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Researchers say they have cracked security tokens

Researchers say the devices that are vulnerable to this attack are security tokens, smartcards, and the Estonian electronic ID card
Researchers say the devices that are vulnerable to this attack are security tokens, smartcards, and the Estonian electronic ID card

In their paper, which they plan to present at the CRYPTO 2012 conference in August, the researchers “show how to exploit the encrypted key import functions of a variety of different cryptographic devices to reveal the important attacks. The attacks are padding oracle attacks, where error messages result from incorrect passing plaintexts are used as a side channel.”

The devices that are vulnerable to this attack are security tokens, smartcards, and the Estonian electronic ID card. Security tokens vulnerable to the attack are the RSA SecurID 800, the Aladdin eTokenPro, Feitian ePass 2000 and 3003, the Gemalto Cyberflex, the Safenet Ikey 2032, the SATA DKey, and the Siemens CardOS.

“The attacks are efficient enough to be practical: we give timing details for all the devices found to be vulnerable, showing how our optimizations make a qualitative difference to the practicality of the attack. We give mathematical analysis of the effectiveness of the attacks, extensive empirical results, and a discussion of countermeasures and manufacturer reaction”, the researchers wrote.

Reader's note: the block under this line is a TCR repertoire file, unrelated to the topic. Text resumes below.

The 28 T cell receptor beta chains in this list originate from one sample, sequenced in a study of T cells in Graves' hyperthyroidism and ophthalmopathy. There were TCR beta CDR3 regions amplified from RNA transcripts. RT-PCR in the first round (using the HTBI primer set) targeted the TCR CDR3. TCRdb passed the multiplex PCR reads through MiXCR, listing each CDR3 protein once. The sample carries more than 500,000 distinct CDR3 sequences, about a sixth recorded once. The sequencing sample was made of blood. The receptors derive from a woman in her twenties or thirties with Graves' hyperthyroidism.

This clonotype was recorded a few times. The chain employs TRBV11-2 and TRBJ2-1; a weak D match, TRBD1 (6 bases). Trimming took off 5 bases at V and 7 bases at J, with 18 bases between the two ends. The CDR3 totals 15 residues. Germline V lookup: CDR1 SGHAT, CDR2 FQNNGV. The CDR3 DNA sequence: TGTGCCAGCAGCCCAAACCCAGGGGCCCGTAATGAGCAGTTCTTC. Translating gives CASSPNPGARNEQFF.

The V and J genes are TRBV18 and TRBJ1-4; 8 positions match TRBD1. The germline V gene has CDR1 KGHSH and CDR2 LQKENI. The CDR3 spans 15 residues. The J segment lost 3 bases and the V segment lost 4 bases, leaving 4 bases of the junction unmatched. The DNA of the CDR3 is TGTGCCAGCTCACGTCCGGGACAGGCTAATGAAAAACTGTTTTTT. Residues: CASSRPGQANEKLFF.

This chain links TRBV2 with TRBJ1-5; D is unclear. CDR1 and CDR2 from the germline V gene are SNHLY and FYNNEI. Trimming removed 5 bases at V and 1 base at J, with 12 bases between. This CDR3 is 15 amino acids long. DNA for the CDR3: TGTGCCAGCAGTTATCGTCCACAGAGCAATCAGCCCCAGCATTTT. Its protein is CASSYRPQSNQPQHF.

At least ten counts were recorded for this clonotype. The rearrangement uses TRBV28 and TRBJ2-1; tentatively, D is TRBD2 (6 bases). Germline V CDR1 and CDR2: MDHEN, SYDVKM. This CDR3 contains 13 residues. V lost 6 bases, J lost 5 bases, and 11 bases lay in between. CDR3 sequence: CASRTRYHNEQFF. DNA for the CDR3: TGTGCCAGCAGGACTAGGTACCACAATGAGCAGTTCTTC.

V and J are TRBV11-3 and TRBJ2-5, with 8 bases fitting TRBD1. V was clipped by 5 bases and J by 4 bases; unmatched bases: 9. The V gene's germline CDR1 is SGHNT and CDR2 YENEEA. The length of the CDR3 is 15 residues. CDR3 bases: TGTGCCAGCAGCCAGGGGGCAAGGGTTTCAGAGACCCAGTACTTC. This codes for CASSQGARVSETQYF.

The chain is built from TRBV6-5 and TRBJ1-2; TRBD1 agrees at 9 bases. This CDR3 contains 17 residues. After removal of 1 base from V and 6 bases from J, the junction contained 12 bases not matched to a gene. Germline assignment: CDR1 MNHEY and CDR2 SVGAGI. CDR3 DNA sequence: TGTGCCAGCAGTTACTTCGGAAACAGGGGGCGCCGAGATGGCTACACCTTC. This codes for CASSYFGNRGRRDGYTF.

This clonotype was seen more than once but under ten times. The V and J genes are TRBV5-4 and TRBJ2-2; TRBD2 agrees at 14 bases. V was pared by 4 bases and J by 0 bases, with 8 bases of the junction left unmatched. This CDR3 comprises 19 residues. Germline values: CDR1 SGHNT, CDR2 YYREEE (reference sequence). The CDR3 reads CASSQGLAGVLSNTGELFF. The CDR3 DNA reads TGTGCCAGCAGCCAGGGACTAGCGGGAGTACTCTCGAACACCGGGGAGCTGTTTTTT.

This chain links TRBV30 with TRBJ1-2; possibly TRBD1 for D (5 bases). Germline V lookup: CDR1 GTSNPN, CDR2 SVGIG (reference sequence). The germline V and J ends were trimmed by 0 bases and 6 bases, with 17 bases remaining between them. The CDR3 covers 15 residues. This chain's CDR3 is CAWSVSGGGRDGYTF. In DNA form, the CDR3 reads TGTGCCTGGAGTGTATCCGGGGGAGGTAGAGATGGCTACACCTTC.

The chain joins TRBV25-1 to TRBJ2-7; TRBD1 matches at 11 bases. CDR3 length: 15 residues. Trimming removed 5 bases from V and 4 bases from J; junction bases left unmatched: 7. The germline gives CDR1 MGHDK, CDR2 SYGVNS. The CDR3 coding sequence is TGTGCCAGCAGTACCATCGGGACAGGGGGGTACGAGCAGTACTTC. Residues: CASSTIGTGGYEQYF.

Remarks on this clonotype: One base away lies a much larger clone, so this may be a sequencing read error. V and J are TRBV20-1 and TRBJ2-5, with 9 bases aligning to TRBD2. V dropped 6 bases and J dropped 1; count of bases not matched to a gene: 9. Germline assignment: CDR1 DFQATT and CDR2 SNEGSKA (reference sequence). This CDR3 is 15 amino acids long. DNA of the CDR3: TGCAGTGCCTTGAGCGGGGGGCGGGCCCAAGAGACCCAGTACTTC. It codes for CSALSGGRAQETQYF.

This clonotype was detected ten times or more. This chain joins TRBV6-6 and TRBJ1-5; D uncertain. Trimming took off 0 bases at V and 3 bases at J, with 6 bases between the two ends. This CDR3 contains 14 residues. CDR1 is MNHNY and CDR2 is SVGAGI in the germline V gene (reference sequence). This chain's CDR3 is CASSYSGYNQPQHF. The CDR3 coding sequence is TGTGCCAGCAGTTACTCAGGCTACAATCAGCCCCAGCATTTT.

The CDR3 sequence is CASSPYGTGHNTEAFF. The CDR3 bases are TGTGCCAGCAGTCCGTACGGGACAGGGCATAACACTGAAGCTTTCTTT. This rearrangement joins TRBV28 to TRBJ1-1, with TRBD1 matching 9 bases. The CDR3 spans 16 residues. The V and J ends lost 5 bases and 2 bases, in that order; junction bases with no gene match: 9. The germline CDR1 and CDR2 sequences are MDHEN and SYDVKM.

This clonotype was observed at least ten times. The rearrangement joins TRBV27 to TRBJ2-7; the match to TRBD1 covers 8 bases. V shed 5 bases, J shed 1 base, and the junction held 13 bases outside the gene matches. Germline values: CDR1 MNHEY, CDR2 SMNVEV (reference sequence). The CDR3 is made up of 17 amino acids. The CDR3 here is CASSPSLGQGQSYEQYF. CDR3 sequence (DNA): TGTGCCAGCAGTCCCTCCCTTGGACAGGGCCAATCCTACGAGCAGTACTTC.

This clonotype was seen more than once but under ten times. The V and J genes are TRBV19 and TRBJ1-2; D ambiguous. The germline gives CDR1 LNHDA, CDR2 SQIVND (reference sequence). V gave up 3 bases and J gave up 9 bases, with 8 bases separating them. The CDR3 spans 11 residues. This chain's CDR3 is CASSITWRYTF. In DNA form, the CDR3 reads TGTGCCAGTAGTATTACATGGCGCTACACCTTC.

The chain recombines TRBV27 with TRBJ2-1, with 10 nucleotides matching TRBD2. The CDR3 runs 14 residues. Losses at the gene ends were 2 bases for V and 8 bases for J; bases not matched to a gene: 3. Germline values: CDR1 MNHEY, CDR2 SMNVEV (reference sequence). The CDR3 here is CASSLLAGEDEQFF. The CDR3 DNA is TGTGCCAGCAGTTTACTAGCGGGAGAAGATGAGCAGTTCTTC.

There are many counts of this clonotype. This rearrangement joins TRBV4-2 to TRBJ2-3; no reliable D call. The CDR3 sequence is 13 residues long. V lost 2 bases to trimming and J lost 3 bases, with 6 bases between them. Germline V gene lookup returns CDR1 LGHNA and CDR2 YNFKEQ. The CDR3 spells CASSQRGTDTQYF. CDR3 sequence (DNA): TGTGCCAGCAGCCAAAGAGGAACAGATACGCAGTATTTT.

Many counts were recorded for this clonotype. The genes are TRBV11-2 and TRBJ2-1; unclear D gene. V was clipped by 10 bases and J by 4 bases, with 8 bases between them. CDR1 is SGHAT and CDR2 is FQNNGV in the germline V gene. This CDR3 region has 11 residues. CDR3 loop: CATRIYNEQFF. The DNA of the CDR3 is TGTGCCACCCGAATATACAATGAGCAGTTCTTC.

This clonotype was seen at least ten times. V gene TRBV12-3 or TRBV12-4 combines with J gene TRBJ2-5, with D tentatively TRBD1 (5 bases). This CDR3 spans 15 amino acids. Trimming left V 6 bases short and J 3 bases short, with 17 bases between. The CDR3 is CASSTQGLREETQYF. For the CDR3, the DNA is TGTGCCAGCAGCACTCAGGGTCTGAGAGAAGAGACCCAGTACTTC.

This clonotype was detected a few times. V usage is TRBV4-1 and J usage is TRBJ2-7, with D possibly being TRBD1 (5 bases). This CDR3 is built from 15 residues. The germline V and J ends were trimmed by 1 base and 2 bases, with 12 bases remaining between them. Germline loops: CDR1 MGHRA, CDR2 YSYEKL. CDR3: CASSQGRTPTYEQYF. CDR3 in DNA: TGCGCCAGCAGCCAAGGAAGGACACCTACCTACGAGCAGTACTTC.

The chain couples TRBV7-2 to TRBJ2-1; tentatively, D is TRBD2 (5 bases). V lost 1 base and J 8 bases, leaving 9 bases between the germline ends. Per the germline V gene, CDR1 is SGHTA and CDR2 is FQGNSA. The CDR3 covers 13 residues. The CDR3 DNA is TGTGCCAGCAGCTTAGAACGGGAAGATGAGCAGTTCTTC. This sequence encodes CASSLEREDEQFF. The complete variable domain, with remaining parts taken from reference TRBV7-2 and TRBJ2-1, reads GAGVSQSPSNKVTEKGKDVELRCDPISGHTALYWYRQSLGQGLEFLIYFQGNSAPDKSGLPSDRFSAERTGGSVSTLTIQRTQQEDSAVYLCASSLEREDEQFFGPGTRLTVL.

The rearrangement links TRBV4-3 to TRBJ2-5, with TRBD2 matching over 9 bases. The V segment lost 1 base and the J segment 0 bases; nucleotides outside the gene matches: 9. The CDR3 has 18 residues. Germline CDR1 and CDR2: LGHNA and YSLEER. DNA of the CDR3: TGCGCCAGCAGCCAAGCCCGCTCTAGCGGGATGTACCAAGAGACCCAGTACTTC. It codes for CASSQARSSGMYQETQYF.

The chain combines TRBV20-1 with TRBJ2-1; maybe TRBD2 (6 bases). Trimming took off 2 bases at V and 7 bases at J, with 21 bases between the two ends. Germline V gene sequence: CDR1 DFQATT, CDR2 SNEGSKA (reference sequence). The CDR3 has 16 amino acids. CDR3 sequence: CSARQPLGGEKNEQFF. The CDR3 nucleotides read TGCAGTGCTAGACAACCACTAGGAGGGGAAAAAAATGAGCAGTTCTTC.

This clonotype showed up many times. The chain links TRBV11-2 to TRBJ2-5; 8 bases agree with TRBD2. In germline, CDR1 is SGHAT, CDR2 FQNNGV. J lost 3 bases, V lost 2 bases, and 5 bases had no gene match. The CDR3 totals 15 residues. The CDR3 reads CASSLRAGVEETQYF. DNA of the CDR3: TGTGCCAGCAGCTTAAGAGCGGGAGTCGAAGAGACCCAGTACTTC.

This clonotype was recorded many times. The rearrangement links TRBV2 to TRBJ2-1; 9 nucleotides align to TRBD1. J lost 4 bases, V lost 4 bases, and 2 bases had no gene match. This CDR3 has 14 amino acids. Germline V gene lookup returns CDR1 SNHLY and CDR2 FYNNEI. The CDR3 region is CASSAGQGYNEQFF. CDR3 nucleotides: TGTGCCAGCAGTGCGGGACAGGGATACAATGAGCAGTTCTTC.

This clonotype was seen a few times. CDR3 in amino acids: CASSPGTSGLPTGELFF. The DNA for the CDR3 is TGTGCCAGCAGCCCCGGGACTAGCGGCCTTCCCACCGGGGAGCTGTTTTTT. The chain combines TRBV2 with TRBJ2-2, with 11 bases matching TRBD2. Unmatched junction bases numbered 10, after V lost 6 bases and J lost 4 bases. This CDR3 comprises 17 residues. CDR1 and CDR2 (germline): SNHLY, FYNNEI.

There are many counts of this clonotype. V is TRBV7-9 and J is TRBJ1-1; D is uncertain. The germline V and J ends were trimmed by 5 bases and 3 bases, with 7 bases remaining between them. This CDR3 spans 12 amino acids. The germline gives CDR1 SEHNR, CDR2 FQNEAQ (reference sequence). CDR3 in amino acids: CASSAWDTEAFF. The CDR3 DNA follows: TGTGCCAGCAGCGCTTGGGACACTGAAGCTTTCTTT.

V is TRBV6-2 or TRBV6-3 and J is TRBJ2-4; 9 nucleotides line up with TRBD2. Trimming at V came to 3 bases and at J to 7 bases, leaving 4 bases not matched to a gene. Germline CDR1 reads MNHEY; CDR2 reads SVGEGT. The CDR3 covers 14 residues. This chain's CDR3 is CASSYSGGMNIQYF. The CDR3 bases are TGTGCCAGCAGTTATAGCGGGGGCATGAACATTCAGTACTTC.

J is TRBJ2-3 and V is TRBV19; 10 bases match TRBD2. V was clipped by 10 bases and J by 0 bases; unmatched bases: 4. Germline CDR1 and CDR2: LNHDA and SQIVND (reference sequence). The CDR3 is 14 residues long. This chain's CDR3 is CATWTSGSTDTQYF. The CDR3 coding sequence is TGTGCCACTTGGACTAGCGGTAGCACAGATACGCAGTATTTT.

Commenting on the paper, Matthew Green, a cryptographic research professor at Johns Hopkins University, said that the researchers have produced a “particularly neat” research paper.

“Due to a perfect storm of (subtle, but not novel) cryptographic flaws, an attacker can extract sensitive keys from several popular cryptographic token devices. This is obviously not good, and it may have big implications for people who depend on tokens for their day-to-day security”, he wrote in a blog.

However, RSA disputed the researchers’ claim that they could crack the SecureID token. The research “doesn’t cover any meaningful new ground, and in the specific case of RSA’s products does not highlight any practical risk to users of our RSA SecurID 800 tokens (or any other RSA product)”, wrote Sam Curry, RSA chief technology officer.

“The vulnerability outlined by the researchers makes it possible (however unlikely) that an attacker with access to the user’s smartcard device and the user’s smartcard PIN could gain access to a symmetric key or other encrypted data sent to the smartcard. It does not, however, allow an attacker to compromise private keys stored on the smartcard”, Curry stressed.

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